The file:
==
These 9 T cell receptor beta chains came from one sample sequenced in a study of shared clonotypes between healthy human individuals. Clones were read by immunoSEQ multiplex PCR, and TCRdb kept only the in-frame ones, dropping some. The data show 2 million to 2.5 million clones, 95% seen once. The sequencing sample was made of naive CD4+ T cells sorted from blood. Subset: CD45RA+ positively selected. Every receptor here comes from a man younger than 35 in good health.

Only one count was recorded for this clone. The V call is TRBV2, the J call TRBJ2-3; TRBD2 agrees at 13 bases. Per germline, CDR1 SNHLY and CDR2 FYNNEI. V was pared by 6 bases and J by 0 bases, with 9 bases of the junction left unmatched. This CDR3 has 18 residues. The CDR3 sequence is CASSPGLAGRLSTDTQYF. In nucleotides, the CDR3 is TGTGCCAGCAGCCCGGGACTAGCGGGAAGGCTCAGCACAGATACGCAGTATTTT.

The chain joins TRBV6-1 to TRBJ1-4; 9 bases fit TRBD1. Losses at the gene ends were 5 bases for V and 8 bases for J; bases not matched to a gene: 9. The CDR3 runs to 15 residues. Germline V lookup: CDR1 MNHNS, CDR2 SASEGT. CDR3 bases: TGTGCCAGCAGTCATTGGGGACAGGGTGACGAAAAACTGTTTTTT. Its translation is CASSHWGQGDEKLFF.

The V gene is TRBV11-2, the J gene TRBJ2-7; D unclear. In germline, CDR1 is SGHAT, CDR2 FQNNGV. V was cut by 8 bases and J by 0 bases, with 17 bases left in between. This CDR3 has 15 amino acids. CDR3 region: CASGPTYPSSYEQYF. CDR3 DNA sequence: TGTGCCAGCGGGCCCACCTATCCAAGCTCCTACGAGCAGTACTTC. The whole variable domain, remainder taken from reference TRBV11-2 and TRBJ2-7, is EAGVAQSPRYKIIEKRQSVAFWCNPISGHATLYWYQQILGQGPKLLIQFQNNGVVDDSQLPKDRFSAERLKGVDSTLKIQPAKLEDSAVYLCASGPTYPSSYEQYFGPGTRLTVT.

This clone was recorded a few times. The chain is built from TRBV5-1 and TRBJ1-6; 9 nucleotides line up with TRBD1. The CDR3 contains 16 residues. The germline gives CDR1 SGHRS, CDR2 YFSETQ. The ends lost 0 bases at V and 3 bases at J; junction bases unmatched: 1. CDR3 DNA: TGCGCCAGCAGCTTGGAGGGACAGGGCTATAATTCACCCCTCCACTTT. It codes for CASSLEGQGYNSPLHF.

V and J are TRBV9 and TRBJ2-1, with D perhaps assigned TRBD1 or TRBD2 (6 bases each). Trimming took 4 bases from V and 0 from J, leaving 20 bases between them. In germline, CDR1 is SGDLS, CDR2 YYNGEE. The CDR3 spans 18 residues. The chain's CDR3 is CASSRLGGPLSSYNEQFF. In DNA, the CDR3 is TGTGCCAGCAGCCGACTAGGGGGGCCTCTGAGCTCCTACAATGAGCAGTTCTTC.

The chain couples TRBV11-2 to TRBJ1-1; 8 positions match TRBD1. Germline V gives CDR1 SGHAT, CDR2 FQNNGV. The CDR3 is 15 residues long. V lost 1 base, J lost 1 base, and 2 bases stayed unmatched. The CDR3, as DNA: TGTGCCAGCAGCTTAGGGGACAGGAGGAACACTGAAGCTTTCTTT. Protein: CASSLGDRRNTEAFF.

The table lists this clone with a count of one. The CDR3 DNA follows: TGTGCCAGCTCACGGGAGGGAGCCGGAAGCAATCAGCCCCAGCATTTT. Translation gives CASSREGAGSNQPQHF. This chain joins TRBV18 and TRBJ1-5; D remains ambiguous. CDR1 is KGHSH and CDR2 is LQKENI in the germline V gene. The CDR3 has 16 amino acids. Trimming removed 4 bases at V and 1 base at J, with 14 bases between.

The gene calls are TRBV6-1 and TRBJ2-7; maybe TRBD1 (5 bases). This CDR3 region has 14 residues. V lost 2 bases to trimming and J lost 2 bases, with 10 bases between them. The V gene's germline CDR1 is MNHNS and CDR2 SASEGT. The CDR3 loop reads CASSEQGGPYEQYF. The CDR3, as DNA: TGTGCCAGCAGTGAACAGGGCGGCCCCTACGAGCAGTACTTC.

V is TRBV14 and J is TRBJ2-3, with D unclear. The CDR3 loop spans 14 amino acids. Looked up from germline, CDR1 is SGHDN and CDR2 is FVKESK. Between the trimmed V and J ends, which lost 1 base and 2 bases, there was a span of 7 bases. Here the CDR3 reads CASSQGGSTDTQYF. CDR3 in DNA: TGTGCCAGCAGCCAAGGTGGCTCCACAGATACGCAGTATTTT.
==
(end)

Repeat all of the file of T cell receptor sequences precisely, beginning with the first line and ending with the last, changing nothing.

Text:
These 9 T cell receptor beta chains came from one sample sequenced in a study of shared clonotypes between healthy human individuals. Clones were read by immunoSEQ multiplex PCR, and TCRdb kept only the in-frame ones, dropping some. The data show 2 million to 2.5 million clones, 95% seen once. The sequencing sample was made of naive CD4+ T cells sorted from blood. Subset: CD45RA+ positively selected. Every receptor here comes from a man younger than 35 in good health.

Only one count was recorded for this clone. The V call is TRBV2, the J call TRBJ2-3; TRBD2 agrees at 13 bases. Per germline, CDR1 SNHLY and CDR2 FYNNEI. V was pared by 6 bases and J by 0 bases, with 9 bases of the junction left unmatched. This CDR3 has 18 residues. The CDR3 sequence is CASSPGLAGRLSTDTQYF. In nucleotides, the CDR3 is TGTGCCAGCAGCCCGGGACTAGCGGGAAGGCTCAGCACAGATACGCAGTATTTT.

The chain joins TRBV6-1 to TRBJ1-4; 9 bases fit TRBD1. Losses at the gene ends were 5 bases for V and 8 bases for J; bases not matched to a gene: 9. The CDR3 runs to 15 residues. Germline V lookup: CDR1 MNHNS, CDR2 SASEGT. CDR3 bases: TGTGCCAGCAGTCATTGGGGACAGGGTGACGAAAAACTGTTTTTT. Its translation is CASSHWGQGDEKLFF.

The V gene is TRBV11-2, the J gene TRBJ2-7; D unclear. In germline, CDR1 is SGHAT, CDR2 FQNNGV. V was cut by 8 bases and J by 0 bases, with 17 bases left in between. This CDR3 has 15 amino acids. CDR3 region: CASGPTYPSSYEQYF. CDR3 DNA sequence: TGTGCCAGCGGGCCCACCTATCCAAGCTCCTACGAGCAGTACTTC. The whole variable domain, remainder taken from reference TRBV11-2 and TRBJ2-7, is EAGVAQSPRYKIIEKRQSVAFWCNPISGHATLYWYQQILGQGPKLLIQFQNNGVVDDSQLPKDRFSAERLKGVDSTLKIQPAKLEDSAVYLCASGPTYPSSYEQYFGPGTRLTVT.

This clone was recorded a few times. The chain is built from TRBV5-1 and TRBJ1-6; 9 nucleotides line up with TRBD1. The CDR3 contains 16 residues. The germline gives CDR1 SGHRS, CDR2 YFSETQ. The ends lost 0 bases at V and 3 bases at J; junction bases unmatched: 1. CDR3 DNA: TGCGCCAGCAGCTTGGAGGGACAGGGCTATAATTCACCCCTCCACTTT. It codes for CASSLEGQGYNSPLHF.

V and J are TRBV9 and TRBJ2-1, with D perhaps assigned TRBD1 or TRBD2 (6 bases each). Trimming took 4 bases from V and 0 from J, leaving 20 bases between them. In germline, CDR1 is SGDLS, CDR2 YYNGEE. The CDR3 spans 18 residues. The chain's CDR3 is CASSRLGGPLSSYNEQFF. In DNA, the CDR3 is TGTGCCAGCAGCCGACTAGGGGGGCCTCTGAGCTCCTACAATGAGCAGTTCTTC.

The chain couples TRBV11-2 to TRBJ1-1; 8 positions match TRBD1. Germline V gives CDR1 SGHAT, CDR2 FQNNGV. The CDR3 is 15 residues long. V lost 1 base, J lost 1 base, and 2 bases stayed unmatched. The CDR3, as DNA: TGTGCCAGCAGCTTAGGGGACAGGAGGAACACTGAAGCTTTCTTT. Protein: CASSLGDRRNTEAFF.

The table lists this clone with a count of one. The CDR3 DNA follows: TGTGCCAGCTCACGGGAGGGAGCCGGAAGCAATCAGCCCCAGCATTTT. Translation gives CASSREGAGSNQPQHF. This chain joins TRBV18 and TRBJ1-5; D remains ambiguous. CDR1 is KGHSH and CDR2 is LQKENI in the germline V gene. The CDR3 has 16 amino acids. Trimming removed 4 bases at V and 1 base at J, with 14 bases between.

The gene calls are TRBV6-1 and TRBJ2-7; maybe TRBD1 (5 bases). This CDR3 region has 14 residues. V lost 2 bases to trimming and J lost 2 bases, with 10 bases between them. The V gene's germline CDR1 is MNHNS and CDR2 SASEGT. The CDR3 loop reads CASSEQGGPYEQYF. The CDR3, as DNA: TGTGCCAGCAGTGAACAGGGCGGCCCCTACGAGCAGTACTTC.

V is TRBV14 and J is TRBJ2-3, with D unclear. The CDR3 loop spans 14 amino acids. Looked up from germline, CDR1 is SGHDN and CDR2 is FVKESK. Between the trimmed V and J ends, which lost 1 base and 2 bases, there was a span of 7 bases. Here the CDR3 reads CASSQGGSTDTQYF. CDR3 in DNA: TGTGCCAGCAGCCAAGGTGGCTCCACAGATACGCAGTATTTT.